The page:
DNA is extremely complicated, and finding and editing many specific sequences in order to create large changes is still a task only evolution has proven capable of. However, inserting changes into a cell is a manageable task. Before CRISPRs, scientists had to use expensive and difficult to produce proteins called ZFNs and TALENs. These proteins needed to be created fresh for every project, and their creation was laborious and sometimes failed. If the experiment were to be unsuccessful, it would mean the loss of thousands of dollars and a significant amount of time. However, CRISPRs are fairly easily and cheaply created in a lab, making them an ideal substitute for previous methods.


Scientists create an RNA sequence that guides Cas9, an enzyme, into a cell's nucleus to remove or edit very specific portions of DNA that would be present due to viruses or diseases. The cell's membrane is breached, usually with a small jolt of electricity, and the RNA is inserted. The RNA sequence guides the Cas9 enzyme directly to the offending DNA strand and the enzyme cuts away the DNA so that it doesn't have a chance to replicate. The cell will then automatically repair itself -- leaving the synthetic structure in the place of the now deleted DNA. The new sequence acts as a defense against the same offending DNA trying to reinsert itself; if the new sequence notices it, Cas9 will automatically be directed to cut it out.

In this way, gene editing isn't done just in response to deadly diseases, but to effectively remove vulnerability from the genome entirely. Because the new sequences do not have any representation outside of the cellular structure, they simply act to make the cell "smarter," and better at defending itself against threats.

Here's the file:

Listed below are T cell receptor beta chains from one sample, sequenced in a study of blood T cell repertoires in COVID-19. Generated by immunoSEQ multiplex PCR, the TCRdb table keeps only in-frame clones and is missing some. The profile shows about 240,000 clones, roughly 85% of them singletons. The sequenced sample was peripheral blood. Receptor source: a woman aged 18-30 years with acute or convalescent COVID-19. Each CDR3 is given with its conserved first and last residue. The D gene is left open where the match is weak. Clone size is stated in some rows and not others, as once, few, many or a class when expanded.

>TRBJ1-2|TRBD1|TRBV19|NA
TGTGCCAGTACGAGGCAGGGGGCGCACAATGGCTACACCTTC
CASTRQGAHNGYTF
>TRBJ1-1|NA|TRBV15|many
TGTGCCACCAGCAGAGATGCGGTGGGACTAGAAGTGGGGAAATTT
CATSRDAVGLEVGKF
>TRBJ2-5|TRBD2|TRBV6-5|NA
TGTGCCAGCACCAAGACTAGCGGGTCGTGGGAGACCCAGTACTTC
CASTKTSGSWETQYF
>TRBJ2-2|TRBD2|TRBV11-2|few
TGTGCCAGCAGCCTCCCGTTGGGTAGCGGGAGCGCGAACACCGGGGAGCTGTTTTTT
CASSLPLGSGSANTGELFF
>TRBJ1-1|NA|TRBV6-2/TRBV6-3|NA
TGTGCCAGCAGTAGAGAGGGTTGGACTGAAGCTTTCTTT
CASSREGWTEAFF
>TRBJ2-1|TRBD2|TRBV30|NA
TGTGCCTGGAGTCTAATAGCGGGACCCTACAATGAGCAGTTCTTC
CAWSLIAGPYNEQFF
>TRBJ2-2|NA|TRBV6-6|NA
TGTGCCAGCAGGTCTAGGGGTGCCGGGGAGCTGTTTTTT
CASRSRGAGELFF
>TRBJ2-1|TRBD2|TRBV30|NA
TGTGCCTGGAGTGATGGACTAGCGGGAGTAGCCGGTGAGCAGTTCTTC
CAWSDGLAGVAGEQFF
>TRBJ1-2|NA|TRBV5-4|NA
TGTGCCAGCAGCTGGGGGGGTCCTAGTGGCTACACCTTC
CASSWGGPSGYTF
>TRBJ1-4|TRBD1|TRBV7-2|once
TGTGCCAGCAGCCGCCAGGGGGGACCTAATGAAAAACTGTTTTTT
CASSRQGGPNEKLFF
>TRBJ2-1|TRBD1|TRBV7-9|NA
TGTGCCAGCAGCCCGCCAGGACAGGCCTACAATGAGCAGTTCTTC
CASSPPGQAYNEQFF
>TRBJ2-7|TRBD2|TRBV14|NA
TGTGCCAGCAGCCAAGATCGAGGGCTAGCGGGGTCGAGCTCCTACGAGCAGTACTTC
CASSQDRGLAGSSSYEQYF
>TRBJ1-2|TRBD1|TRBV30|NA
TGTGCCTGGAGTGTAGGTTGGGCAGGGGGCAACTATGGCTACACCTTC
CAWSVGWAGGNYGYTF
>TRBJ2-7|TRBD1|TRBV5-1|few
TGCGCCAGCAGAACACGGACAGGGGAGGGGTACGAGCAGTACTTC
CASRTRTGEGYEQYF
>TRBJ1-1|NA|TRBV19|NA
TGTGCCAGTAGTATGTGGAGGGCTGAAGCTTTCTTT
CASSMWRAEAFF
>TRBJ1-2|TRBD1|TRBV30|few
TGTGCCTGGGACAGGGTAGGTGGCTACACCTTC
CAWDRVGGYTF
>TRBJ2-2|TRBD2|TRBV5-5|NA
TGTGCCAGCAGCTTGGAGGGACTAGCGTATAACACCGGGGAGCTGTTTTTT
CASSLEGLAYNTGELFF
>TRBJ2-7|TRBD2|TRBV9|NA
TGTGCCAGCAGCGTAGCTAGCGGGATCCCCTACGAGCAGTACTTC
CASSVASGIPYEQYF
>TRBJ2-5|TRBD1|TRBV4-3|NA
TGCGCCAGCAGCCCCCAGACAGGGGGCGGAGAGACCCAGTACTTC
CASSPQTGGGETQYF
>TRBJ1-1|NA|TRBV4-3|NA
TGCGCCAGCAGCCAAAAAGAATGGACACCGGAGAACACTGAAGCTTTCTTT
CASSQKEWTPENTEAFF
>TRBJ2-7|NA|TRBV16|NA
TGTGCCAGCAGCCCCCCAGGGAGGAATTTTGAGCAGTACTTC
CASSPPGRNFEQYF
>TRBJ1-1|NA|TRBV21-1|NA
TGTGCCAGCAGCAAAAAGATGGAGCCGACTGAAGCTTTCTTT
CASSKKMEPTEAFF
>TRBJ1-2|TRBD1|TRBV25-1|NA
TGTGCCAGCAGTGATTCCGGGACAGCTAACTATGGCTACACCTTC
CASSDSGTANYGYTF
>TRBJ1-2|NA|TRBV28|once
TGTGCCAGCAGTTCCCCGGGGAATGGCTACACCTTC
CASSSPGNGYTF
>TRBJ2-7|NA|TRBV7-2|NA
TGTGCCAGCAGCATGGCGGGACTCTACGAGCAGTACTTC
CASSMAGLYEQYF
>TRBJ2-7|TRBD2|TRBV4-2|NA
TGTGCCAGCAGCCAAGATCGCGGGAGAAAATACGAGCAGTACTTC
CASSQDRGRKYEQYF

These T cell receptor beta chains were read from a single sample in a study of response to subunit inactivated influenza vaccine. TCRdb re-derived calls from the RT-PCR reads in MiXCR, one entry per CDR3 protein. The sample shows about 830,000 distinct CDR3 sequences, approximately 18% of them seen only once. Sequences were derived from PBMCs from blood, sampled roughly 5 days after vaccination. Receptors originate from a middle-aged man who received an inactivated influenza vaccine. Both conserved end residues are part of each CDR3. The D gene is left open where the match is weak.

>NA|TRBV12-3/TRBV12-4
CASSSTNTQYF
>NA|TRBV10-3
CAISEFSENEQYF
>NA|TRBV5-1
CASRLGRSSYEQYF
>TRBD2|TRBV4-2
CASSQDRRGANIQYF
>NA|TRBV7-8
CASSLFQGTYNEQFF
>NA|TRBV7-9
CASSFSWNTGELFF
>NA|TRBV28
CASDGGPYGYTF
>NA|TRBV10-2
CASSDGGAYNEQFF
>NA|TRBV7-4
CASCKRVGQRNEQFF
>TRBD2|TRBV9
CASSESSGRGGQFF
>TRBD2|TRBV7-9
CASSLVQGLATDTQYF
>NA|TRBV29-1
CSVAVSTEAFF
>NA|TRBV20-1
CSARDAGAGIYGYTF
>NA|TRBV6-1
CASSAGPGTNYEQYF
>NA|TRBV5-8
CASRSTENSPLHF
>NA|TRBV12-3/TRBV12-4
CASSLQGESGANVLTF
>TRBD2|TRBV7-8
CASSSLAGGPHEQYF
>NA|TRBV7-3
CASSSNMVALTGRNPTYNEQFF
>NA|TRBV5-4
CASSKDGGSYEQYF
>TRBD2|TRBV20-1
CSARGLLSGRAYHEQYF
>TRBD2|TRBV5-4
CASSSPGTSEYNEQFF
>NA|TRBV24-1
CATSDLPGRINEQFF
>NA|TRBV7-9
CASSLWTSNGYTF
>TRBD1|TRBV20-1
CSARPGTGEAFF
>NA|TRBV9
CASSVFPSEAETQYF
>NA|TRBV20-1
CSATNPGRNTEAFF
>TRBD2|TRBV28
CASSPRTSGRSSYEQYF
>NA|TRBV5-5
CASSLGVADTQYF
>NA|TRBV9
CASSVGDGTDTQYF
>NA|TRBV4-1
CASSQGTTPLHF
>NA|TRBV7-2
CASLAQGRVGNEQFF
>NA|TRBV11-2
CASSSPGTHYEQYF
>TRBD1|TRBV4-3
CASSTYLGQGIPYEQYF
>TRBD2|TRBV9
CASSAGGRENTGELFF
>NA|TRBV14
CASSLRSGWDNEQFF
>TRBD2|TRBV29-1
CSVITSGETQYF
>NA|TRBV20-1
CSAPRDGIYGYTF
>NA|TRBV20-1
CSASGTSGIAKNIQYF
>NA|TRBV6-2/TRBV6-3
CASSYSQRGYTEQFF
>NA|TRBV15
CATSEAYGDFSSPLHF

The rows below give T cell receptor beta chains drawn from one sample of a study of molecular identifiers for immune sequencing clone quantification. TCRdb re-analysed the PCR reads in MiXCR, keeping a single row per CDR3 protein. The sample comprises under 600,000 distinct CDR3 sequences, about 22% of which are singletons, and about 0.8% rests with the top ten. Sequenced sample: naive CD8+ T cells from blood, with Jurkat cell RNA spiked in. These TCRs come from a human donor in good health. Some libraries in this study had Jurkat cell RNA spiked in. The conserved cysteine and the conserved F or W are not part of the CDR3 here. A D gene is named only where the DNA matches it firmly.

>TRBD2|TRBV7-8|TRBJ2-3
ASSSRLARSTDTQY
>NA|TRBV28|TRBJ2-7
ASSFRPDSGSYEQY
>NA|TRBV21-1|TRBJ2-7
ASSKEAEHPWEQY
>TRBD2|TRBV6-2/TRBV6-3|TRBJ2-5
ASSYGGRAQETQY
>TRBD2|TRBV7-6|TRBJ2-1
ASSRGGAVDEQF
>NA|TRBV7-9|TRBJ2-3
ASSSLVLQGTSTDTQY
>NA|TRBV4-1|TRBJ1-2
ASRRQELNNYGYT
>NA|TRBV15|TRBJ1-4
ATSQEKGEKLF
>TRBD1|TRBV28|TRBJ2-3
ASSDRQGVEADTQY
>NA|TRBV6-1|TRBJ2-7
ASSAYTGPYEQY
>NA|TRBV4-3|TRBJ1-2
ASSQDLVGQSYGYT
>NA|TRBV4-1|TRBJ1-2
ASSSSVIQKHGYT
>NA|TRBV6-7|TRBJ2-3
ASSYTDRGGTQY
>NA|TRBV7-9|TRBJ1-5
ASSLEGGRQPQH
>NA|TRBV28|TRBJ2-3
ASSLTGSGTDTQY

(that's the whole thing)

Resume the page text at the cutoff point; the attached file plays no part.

Practical applications of the process

So far, the most practical application of the CRISPR sequences has been to study genetics. With this method, scientists can easily see how small changes to DNA will affect single-celled organisms or bacteria. This research is being done with the hope that it will one day soon be capable of doing extremely important genome therapy that could save lives. Prospective parents can have their DNA tested to see if they are carriers for diseases that gene therapy might be able to cure. If there is a high likelihood that a baby would develop those diseases, CRISPRs can be used during in-vitro fertilization to prevent the disease from ever becoming a part of the developing baby's DNA sequence. Not only does this prevent the child from developing those diseases, but it could also prevent them from being carriers, essentially making the gene pool more resistant. 

More fantastic ideas about how gene editing can be used are still a long way away. This method is very good at deleting single lines of code that are caused by viruses and mutations that are easy to detect. However, the factors that go into things like intelligence and physical strength are far beyond single line editing in scope. Those kinds of changes may be the future of gene therapy, but until we have a perfect understanding of the many interactions different sequences of DNA have with each other, making those changes can be as difficult and dangerous as selective breeding. Until these methods have been perfected, "designer babies" will still be a thing of science fiction.